Life, Interrupted

Clockwise from top right: Siblings Doug DeMoe, Karla Hornstead, Dean DeMoe, Lori McIntyre, Jamie, and Brian Demoe, with their mother, Gail Demoe. All of the children except Karla tested positive for a genetic mutation that guarantees early-onset Alzheimer’s. Only Karla and her two youngest brothers, Dean and Jamie, are still alive.

It was supposed to be a simple assignment for an experienced journalist: interviewing visiting research patients for a Pitt newsletter. Instead, it took Mt. Lebanon’s Niki Kapsambelis on a life-changing journey that would culminate with her first book.

Her book The Inheritance tells the story of the Galen and Gail DeMoe Family of Tioga, North Dakota, their rough-and-tumble upbringing in a family of six children—Doug, Dean, Lori, Karla, Brian, and Jamie—in a tight-knit community. The DeMoe family carries a rare (1 percent) genetic mutation that guarantees early onset Alzheimer’s starting in the mid-30s, with death about 20 years later. There’s no treatment, and no cure, and a 50 percent chance of passing the mutation on to children.

That evening’s 2009 interview in a Pittsburgh hotel room was with four of the six DeMoe siblings (and assorted grandchildren) visiting the research team at Pitt’s Alzheimer’s Disease Research Center (ADRC). The DeMoes made Pittsburgh a second home as dedicated research subjects for the scientists of the Dominant Inherited Alzheimer’s Network, at the ARDC, a nationwide consortium studying their rare genetic mutation known as ‘autosomal dominant.”

The interview lasted two hours, remembers Kapsambelis, a Piper Drive resident. “I was immediately very comfortable with them,” she says. When she got to her car, her hands were shaking; she was fumbling with her keys. She’d been overcome by their words, and their commitment. “I’ve met a lot of people, but their story was extraordinary. I thought, someone should know what they did.”

Her book richly chronicles the disease’s effect on the DeMoe clan: the tragedy, heartaches and the raw courage of the people she came to love like a second family; the disease’s history, victories and failures, the plot twists between pharma companies and researchers, and the deep tenacity of the scientists searching for a cure.

Author Niki Kapsambelis profiled a family with a rare genetic mutation that brings on early-onset Alzheimer’s Disease.

Alzheimer’s disease is a scourge, and it may happen to you or someone you love: it’s the sixth-leading cause of death in the U.S., affecting more than 5 million Americans, and killing more than breast cancer and prostate cancer combined. Your chance of getting it doubles after age 65, doubling every five years to age 85, where the risk hits 50 percent.

ADRC researchers William Klunk, a geriatric psychiatrist, and Chet Mathis, a radiologist, have spent many years and endured multiple failures researching a compound dye to inject into a living brain with Alzheimer’s, in order to see the disease’s progression via radiography. In 1996, they finally hit on PiB, or Pittsburgh Compound B. This red dye successfully crossed the blood-brain barrier and they were able to see the cottoney clumps of amyloid, which prevent crosstalk between brain cells, from the living brain of a young woman with Alzheimer’s: a major development toward understanding the disease and finding a preventive.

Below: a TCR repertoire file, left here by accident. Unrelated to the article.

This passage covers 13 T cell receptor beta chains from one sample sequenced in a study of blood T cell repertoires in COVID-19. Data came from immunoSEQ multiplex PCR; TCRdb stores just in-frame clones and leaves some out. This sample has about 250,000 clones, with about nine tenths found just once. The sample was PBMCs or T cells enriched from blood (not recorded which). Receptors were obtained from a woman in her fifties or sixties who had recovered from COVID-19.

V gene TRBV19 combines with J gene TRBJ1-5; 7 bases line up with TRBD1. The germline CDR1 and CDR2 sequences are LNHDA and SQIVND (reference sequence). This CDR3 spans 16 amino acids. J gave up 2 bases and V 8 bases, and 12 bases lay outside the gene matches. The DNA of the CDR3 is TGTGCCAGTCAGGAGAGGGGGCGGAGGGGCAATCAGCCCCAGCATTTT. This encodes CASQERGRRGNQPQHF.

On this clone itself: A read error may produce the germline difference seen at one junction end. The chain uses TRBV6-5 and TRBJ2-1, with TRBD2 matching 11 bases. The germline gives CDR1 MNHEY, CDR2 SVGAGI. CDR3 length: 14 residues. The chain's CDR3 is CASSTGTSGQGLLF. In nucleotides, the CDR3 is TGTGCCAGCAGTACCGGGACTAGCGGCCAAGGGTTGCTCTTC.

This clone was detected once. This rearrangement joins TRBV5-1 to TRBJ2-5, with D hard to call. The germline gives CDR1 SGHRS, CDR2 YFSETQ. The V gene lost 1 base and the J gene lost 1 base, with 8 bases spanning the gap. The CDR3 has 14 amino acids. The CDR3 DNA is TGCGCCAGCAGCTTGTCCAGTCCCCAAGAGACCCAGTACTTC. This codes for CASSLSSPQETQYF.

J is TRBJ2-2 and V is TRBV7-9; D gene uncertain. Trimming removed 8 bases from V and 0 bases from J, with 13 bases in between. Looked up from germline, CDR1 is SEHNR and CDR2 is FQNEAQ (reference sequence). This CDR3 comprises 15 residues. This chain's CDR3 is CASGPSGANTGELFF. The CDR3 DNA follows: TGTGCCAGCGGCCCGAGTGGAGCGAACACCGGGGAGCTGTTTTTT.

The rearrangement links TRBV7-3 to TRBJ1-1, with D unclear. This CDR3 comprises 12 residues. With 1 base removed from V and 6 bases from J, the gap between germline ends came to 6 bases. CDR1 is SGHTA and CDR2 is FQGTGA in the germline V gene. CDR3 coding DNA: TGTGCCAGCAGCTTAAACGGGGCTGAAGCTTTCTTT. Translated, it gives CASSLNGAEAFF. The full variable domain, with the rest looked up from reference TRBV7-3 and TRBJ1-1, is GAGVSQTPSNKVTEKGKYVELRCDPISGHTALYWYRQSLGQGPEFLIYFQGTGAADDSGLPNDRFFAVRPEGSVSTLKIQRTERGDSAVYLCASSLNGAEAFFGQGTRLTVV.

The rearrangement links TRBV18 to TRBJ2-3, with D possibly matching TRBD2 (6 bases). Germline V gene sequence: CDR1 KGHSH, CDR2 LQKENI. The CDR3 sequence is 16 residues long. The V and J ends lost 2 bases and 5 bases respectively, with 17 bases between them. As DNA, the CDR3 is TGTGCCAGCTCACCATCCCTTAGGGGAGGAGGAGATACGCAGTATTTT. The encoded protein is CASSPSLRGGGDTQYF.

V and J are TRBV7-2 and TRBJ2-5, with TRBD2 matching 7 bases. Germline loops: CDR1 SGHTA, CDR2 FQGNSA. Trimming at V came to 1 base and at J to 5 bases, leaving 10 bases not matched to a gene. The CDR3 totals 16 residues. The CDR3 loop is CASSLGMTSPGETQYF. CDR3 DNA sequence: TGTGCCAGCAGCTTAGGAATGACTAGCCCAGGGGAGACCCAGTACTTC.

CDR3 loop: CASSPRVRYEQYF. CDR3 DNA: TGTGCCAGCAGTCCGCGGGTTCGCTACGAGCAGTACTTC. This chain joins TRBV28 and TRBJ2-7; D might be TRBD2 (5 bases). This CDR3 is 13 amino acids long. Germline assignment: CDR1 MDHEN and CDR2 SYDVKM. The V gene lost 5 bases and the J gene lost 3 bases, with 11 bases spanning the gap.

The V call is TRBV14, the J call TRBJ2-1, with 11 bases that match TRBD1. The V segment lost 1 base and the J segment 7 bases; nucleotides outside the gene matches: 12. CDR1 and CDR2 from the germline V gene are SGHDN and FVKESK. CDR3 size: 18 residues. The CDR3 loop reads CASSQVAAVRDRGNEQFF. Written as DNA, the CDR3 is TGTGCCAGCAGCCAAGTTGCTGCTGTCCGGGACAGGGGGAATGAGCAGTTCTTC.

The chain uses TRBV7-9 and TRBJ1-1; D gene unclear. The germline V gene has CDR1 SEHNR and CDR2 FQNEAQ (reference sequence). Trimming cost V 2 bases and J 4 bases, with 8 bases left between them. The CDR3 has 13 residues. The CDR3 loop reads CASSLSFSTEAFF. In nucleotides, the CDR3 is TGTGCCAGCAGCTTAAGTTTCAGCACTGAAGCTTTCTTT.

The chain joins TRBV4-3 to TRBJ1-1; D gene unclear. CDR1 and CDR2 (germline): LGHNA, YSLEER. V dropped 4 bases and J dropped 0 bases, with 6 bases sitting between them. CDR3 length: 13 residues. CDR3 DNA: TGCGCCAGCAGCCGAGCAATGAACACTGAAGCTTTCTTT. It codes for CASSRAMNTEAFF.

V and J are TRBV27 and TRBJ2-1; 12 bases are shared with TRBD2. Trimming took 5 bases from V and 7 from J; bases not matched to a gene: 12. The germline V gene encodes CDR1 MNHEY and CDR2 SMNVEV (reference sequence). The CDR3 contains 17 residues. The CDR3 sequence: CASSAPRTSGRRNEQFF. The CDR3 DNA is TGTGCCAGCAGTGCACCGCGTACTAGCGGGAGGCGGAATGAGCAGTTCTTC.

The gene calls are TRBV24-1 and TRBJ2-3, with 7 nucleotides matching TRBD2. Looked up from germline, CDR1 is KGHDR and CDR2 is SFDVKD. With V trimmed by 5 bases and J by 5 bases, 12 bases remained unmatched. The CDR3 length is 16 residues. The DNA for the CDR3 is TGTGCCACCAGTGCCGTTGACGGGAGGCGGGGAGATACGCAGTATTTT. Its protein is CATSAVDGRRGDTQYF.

Kapsambelis considers the DeMoes a second family. She’s vacationed with them, shared speaking engagements with them, enjoyed their family reunions, and gave the eulogies at two of the siblings’ funerals: Lori and Doug. She plans to travel to Amsterdam for a family wedding next year.

A Boston native, Kapsambelis started as a sports writer for the Boston Herald, then went to a New Hampshire daily; she transferred to the AP in Los Angeles, where she covered the Emmys and the Michael Jackson trials. To be closer to family, she eventually relocated to Pittsburgh, curtailed her travel and raised two sons, Bobby, a 2019 Miami University of Ohio graduate, and Tim, a freshman at the University of Minnesota. Both sons, like their mom, play hockey.

A former women’s league player, she also coached youth hockey and is a skating coach for the Pittsburgh Hornets and the South Hills Amateur Hockey Association (SHAHA). She still takes to the ice in an adult league, takes the occasional guitar lesson at Empire Music and, of course, takes time to read.

When asked what bothers her most about this disease, and its ranking among the other diseases of our time, Kapsambelis didn’t hesitate: “Nobody cares!” she shot back, eyes wide. “You are—we all are—going to pay for it,” she says. “As the population of baby boomers age, we have a ‘silver tsunami’ coming which will overwhelm our system, and cripple our economy.”

In treatment dollars, the impact of Alzheimer’s is staggering: in 2016, it came to $236 billion, taking up 1 in 5 Medicare dollars. By 2050, that figure will jump to 1 in 3. “We need bipartisan support for more Alzheimer’s research,” she states. “This is the medical pandemic
of our time.”

Lori DeMoe, who died of Alzheimer’s in 2016, echoed her siblings’ commitment to the research program. “This is my salvation. It gives meaning (that) it wasn’t for nothing. I’m going to do something in this fight. It won’t help me, but I’ll make the world better when I leave.”